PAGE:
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The reality behind the rides

Pursuing sports scholarships may not be the wisest course for kids

Posted: August 9, 2009 9:56 p.m.
Updated: August 10, 2009 4:55 a.m.
According to the NCAA, more than 126,000 student-athletes receive either a partial or full scholarship to an NCAA Division I or II program.

To put it in a better perspective, a 2008 Washington Post article with the headline “Don’t bank on a sports scholarship,” reported “only one or two of every 100 kids who play a sport in high school receive scholarship money to continue playing in college.”

Saugus High football coach Jason Bornn outlines the difficulty of earning an athletic scholarship to parents and his players.

“If parents would invest as much money in SAT prep courses or study classes as they did in athletic training, they have a higher possibility of getting an academic scholarship than an athletic scholarship,” Bornn said. “A lot of parents think full athletic scholarship or bust. But there are more kids on college campuses getting academic scholarships than athletic scholarships.”

Parents spend gobs of money to support their children’s athletic endeavors in hopes that it will pay off when it comes time for them to go to college.

The reality is, it rarely pans out.

The NCAA provides very telling statistics that outline that statement.

Just 3 percent of high school boys basketball players compete in college. Five other sports are listed and the numbers are as follows: women’s basketball (3.3 percent), football (5.7 percent), baseball (6.1 percent), men’s ice hockey (11 percent) and men’s soccer (5.5 percent).

Sports have changed so much over the past decade that simply playing for your high school team won’t get you very far in terms of earning an athletic scholarship.

When asked to give a percentage on how important high school softball is in terms of getting an athletic scholarship, Valencia softball head coach Donna Lee said five percent.

“It’s really hard for (college recruiters) to come to a high school game because it’s during their season,” Lee said.

Travel ball/club teams, showcases and combines have become the place to make a name for yourself.

Lee suggests softball players get on a travel ball team by sixth grade because colleges start to take notice of girls at that age.

There are ratings now for the best elementary school and junior high athletes in the country in a given sport.

Combines in football are testing kids for speed, agility and strength.

They are also a chance for recruiters to see if an athlete passes the eye test, as in if they have the body for college football.

Play on the field doesn’t always translate to a scholarship, either.

Former Valencia High defensive back Marlon Pollard verbally committed to UCLA between his sophomore and junior years. This was without even making an All-Foothill League first or second team or honorable mention.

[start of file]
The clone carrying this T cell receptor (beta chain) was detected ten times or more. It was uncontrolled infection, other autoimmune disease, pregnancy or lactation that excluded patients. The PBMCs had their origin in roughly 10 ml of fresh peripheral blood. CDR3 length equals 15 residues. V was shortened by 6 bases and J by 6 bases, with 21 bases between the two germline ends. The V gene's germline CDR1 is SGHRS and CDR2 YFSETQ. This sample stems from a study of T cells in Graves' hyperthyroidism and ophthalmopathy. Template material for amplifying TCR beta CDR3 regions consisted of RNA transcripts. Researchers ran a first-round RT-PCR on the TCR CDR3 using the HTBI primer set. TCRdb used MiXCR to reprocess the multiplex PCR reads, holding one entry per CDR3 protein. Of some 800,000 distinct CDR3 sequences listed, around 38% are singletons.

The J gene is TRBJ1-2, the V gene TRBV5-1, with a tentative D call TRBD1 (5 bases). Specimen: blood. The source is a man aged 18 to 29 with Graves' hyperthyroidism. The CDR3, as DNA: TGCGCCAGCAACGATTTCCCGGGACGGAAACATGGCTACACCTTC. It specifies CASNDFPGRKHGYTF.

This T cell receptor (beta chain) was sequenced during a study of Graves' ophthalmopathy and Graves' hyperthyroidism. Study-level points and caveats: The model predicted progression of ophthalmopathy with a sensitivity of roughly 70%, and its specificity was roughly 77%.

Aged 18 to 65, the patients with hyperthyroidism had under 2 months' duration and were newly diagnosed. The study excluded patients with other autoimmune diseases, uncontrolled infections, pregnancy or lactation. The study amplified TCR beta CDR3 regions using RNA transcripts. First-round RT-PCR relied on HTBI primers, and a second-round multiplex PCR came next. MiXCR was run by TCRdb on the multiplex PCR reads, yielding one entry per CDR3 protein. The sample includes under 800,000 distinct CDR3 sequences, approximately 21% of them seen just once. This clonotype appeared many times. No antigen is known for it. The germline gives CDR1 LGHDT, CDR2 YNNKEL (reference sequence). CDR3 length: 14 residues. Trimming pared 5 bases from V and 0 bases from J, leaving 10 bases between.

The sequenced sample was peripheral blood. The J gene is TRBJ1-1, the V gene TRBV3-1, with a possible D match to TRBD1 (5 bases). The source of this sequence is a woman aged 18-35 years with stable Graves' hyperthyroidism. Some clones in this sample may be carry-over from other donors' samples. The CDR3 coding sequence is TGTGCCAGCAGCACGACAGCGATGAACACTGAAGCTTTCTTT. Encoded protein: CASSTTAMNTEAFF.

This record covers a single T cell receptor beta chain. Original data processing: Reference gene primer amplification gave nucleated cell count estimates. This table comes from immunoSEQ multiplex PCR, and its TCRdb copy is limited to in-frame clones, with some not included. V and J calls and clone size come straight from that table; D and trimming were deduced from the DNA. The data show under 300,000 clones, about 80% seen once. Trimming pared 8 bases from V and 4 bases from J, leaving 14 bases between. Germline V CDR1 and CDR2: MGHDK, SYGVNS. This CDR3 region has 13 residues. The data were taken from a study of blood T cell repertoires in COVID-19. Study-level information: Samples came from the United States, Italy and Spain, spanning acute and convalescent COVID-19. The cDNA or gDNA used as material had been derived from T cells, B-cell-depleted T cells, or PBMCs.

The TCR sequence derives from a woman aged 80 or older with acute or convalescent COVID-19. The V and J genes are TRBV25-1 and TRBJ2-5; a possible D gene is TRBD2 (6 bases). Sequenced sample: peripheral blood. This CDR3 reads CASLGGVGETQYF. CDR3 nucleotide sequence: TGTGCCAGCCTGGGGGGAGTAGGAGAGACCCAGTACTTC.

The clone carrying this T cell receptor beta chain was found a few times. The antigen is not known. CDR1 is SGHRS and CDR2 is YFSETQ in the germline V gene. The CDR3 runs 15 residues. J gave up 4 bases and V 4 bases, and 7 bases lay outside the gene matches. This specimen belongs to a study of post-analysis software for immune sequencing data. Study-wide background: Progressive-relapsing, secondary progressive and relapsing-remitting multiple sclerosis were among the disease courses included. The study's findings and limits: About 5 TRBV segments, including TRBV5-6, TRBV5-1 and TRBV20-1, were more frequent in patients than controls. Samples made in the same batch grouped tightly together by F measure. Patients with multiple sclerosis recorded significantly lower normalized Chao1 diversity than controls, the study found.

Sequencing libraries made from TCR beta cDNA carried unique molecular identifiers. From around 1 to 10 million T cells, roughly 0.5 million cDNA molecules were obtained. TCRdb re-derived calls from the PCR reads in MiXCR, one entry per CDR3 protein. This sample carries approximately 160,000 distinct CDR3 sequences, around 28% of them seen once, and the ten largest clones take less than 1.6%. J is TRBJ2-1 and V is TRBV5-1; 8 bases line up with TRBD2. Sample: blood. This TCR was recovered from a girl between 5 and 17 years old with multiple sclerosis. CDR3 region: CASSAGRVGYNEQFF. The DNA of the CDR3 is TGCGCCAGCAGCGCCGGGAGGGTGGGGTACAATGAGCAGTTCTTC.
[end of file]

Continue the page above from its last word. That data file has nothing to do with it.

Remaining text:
Yet because of combine success, he was rated by numerous recruiting agencies as one of the top defensive backs in the country.
Pollard will be a true freshman at UCLA this season after graduating from Cajon High.

Showcases are popular in baseball because it gives colleges an opportunity have the kids come to them.

But there are many showcases that are not affiliated with colleges.

“Lots of parents are spending money on bogus showcase events and recruiting services,” said Cal State Northridge head baseball coach Steve Rousey. “If a recruiting service sends me info on a kid that says he can’t run, can’t hit, I wad it up and throw it in the trash.”

Yet Rousey encourages kids to visit college-sponsored showcases.

During those showcases, kids are showing off their arm, running and maybe getting 10 at-bats.

It doesn’t seem like much of a chance to prove oneself, but Rousey said 13 players on last season’s CSUN roster participated in the school’s showcase.

For many sports, it’s the national events that get kids noticed. Those events are usually reserved for the elite players.

Soccer players, like softball players, rely almost entirely on the club circuit as a means to getting a scholarship.

“Scholarships from soccer primarily come from club soccer,” said Valencia High boys soccer coach Tony Scalercio, who is also a longtime club soccer coach. “A coach may come out and watch a kid (in high school) late in the process, but coaches would much rather see them perform at the club level because they are playing at a higher level against higher competition.”

For non-blue-chippers, Scalercio advises those soccer players to contact colleges and let them know who they are.

He adds that the most important thing a student-athlete needs to consider when pursuing an athletic scholarship is to have their academics in order.

This rings true in baseball, said Hart High head coach Jim Ozella, whose program had eight players sign with a college and another go professional in 2008.

“There are 11.7 scholarships per year (on an NCAA Division I baseball program),” Ozella said. “On a 30-man roster you may have 10 guys not getting any money at all. … If you’re an outstanding student, it provides you an opportunity.”

A quality student with baseball talent can walk onto a baseball team, if he makes it. Improved play can net scholarship money as the years go on.

The proving ground for many of these sports comes during an athlete’s freshman or sophomore years.

The old thought process was that an athlete earns their scholarship during their junior year.

It may be true for some sports, such as football or basketball, but colleges are taking notice of many athletes in their early years in high school.

That has caused many parents to invest very early in an athlete’s career.

Statistics show that it doesn’t usually work out.

But it doesn’t stop people from trying.


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